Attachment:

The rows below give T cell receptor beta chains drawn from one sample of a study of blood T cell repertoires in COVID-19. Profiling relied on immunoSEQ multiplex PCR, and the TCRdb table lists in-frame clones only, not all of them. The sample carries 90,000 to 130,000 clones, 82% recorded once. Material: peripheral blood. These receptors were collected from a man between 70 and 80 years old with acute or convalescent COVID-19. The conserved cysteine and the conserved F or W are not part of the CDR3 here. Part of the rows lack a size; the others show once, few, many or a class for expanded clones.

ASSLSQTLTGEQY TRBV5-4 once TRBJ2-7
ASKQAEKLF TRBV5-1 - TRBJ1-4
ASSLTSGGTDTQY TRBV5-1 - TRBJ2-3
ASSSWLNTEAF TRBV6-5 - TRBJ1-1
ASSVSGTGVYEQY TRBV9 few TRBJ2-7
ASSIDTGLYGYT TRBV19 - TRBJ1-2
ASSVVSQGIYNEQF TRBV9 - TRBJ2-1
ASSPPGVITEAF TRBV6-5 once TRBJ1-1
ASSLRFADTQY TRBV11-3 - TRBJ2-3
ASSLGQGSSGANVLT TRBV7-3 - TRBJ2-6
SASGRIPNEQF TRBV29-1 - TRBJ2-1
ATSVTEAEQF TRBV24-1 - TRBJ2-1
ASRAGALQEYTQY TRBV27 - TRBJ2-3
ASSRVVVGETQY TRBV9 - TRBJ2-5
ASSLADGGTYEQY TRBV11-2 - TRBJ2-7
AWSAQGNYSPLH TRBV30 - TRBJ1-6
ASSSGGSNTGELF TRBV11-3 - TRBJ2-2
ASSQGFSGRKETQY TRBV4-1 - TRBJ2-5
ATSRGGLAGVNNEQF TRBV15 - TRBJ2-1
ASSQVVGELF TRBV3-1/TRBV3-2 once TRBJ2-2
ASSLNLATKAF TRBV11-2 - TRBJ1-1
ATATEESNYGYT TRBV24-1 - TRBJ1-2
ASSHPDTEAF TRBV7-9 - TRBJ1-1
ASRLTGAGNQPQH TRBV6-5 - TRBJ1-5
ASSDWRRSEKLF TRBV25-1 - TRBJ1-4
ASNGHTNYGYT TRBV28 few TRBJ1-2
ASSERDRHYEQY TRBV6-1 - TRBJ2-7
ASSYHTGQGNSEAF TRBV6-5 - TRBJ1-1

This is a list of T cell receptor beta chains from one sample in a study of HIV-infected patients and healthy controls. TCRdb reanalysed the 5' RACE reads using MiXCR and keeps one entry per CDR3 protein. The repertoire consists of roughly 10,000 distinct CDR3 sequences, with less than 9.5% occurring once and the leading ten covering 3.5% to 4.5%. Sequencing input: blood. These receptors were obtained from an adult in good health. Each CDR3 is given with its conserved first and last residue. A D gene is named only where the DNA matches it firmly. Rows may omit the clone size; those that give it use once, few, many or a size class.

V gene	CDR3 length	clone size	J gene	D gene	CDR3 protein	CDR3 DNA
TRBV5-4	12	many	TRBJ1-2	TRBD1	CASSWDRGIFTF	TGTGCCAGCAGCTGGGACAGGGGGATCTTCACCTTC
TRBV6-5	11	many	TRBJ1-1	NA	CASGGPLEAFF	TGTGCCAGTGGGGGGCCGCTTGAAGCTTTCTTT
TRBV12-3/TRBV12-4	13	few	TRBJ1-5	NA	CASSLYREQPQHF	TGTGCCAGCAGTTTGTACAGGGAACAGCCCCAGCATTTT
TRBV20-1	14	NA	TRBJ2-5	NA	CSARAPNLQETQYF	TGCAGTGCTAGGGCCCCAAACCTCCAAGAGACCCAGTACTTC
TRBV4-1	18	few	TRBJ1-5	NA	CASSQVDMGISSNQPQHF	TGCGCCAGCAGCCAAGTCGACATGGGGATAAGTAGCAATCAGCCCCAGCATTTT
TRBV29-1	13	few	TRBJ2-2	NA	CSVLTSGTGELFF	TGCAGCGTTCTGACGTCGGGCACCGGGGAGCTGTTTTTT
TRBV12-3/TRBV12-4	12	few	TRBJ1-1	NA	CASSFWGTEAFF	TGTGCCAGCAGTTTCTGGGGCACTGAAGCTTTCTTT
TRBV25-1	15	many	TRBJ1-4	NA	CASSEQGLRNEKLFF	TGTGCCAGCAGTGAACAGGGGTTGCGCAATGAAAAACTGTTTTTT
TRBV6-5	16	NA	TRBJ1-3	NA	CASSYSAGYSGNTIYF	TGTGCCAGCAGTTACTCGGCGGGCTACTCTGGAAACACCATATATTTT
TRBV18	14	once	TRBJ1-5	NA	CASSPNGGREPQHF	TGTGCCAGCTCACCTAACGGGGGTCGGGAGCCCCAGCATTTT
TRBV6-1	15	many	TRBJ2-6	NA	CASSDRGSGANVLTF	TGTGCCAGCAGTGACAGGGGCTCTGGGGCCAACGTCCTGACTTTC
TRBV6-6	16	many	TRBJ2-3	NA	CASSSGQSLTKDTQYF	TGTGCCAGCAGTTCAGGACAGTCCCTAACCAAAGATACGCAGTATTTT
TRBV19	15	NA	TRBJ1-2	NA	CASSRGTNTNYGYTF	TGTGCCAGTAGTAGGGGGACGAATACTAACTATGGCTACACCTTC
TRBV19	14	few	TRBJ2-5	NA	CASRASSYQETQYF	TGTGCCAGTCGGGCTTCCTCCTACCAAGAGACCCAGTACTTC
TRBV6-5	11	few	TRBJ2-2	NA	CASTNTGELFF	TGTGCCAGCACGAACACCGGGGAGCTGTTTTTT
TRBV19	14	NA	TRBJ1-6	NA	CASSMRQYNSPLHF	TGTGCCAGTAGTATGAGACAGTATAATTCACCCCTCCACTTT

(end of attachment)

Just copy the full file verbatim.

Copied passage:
The rows below give T cell receptor beta chains drawn from one sample of a study of blood T cell repertoires in COVID-19. Profiling relied on immunoSEQ multiplex PCR, and the TCRdb table lists in-frame clones only, not all of them. The sample carries 90,000 to 130,000 clones, 82% recorded once. Material: peripheral blood. These receptors were collected from a man between 70 and 80 years old with acute or convalescent COVID-19. The conserved cysteine and the conserved F or W are not part of the CDR3 here. Part of the rows lack a size; the others show once, few, many or a class for expanded clones.

ASSLSQTLTGEQY TRBV5-4 once TRBJ2-7
ASKQAEKLF TRBV5-1 - TRBJ1-4
ASSLTSGGTDTQY TRBV5-1 - TRBJ2-3
ASSSWLNTEAF TRBV6-5 - TRBJ1-1
ASSVSGTGVYEQY TRBV9 few TRBJ2-7
ASSIDTGLYGYT TRBV19 - TRBJ1-2
ASSVVSQGIYNEQF TRBV9 - TRBJ2-1
ASSPPGVITEAF TRBV6-5 once TRBJ1-1
ASSLRFADTQY TRBV11-3 - TRBJ2-3
ASSLGQGSSGANVLT TRBV7-3 - TRBJ2-6
SASGRIPNEQF TRBV29-1 - TRBJ2-1
ATSVTEAEQF TRBV24-1 - TRBJ2-1
ASRAGALQEYTQY TRBV27 - TRBJ2-3
ASSRVVVGETQY TRBV9 - TRBJ2-5
ASSLADGGTYEQY TRBV11-2 - TRBJ2-7
AWSAQGNYSPLH TRBV30 - TRBJ1-6
ASSSGGSNTGELF TRBV11-3 - TRBJ2-2
ASSQGFSGRKETQY TRBV4-1 - TRBJ2-5
ATSRGGLAGVNNEQF TRBV15 - TRBJ2-1
ASSQVVGELF TRBV3-1/TRBV3-2 once TRBJ2-2
ASSLNLATKAF TRBV11-2 - TRBJ1-1
ATATEESNYGYT TRBV24-1 - TRBJ1-2
ASSHPDTEAF TRBV7-9 - TRBJ1-1
ASRLTGAGNQPQH TRBV6-5 - TRBJ1-5
ASSDWRRSEKLF TRBV25-1 - TRBJ1-4
ASNGHTNYGYT TRBV28 few TRBJ1-2
ASSERDRHYEQY TRBV6-1 - TRBJ2-7
ASSYHTGQGNSEAF TRBV6-5 - TRBJ1-1

This is a list of T cell receptor beta chains from one sample in a study of HIV-infected patients and healthy controls. TCRdb reanalysed the 5' RACE reads using MiXCR and keeps one entry per CDR3 protein. The repertoire consists of roughly 10,000 distinct CDR3 sequences, with less than 9.5% occurring once and the leading ten covering 3.5% to 4.5%. Sequencing input: blood. These receptors were obtained from an adult in good health. Each CDR3 is given with its conserved first and last residue. A D gene is named only where the DNA matches it firmly. Rows may omit the clone size; those that give it use once, few, many or a size class.

V gene	CDR3 length	clone size	J gene	D gene	CDR3 protein	CDR3 DNA
TRBV5-4	12	many	TRBJ1-2	TRBD1	CASSWDRGIFTF	TGTGCCAGCAGCTGGGACAGGGGGATCTTCACCTTC
TRBV6-5	11	many	TRBJ1-1	NA	CASGGPLEAFF	TGTGCCAGTGGGGGGCCGCTTGAAGCTTTCTTT
TRBV12-3/TRBV12-4	13	few	TRBJ1-5	NA	CASSLYREQPQHF	TGTGCCAGCAGTTTGTACAGGGAACAGCCCCAGCATTTT
TRBV20-1	14	NA	TRBJ2-5	NA	CSARAPNLQETQYF	TGCAGTGCTAGGGCCCCAAACCTCCAAGAGACCCAGTACTTC
TRBV4-1	18	few	TRBJ1-5	NA	CASSQVDMGISSNQPQHF	TGCGCCAGCAGCCAAGTCGACATGGGGATAAGTAGCAATCAGCCCCAGCATTTT
TRBV29-1	13	few	TRBJ2-2	NA	CSVLTSGTGELFF	TGCAGCGTTCTGACGTCGGGCACCGGGGAGCTGTTTTTT
TRBV12-3/TRBV12-4	12	few	TRBJ1-1	NA	CASSFWGTEAFF	TGTGCCAGCAGTTTCTGGGGCACTGAAGCTTTCTTT
TRBV25-1	15	many	TRBJ1-4	NA	CASSEQGLRNEKLFF	TGTGCCAGCAGTGAACAGGGGTTGCGCAATGAAAAACTGTTTTTT
TRBV6-5	16	NA	TRBJ1-3	NA	CASSYSAGYSGNTIYF	TGTGCCAGCAGTTACTCGGCGGGCTACTCTGGAAACACCATATATTTT
TRBV18	14	once	TRBJ1-5	NA	CASSPNGGREPQHF	TGTGCCAGCTCACCTAACGGGGGTCGGGAGCCCCAGCATTTT
TRBV6-1	15	many	TRBJ2-6	NA	CASSDRGSGANVLTF	TGTGCCAGCAGTGACAGGGGCTCTGGGGCCAACGTCCTGACTTTC
TRBV6-6	16	many	TRBJ2-3	NA	CASSSGQSLTKDTQYF	TGTGCCAGCAGTTCAGGACAGTCCCTAACCAAAGATACGCAGTATTTT
TRBV19	15	NA	TRBJ1-2	NA	CASSRGTNTNYGYTF	TGTGCCAGTAGTAGGGGGACGAATACTAACTATGGCTACACCTTC
TRBV19	14	few	TRBJ2-5	NA	CASRASSYQETQYF	TGTGCCAGTCGGGCTTCCTCCTACCAAGAGACCCAGTACTTC
TRBV6-5	11	few	TRBJ2-2	NA	CASTNTGELFF	TGTGCCAGCACGAACACCGGGGAGCTGTTTTTT
TRBV19	14	NA	TRBJ1-6	NA	CASSMRQYNSPLHF	TGTGCCAGTAGTATGAGACAGTATAATTCACCCCTCCACTTT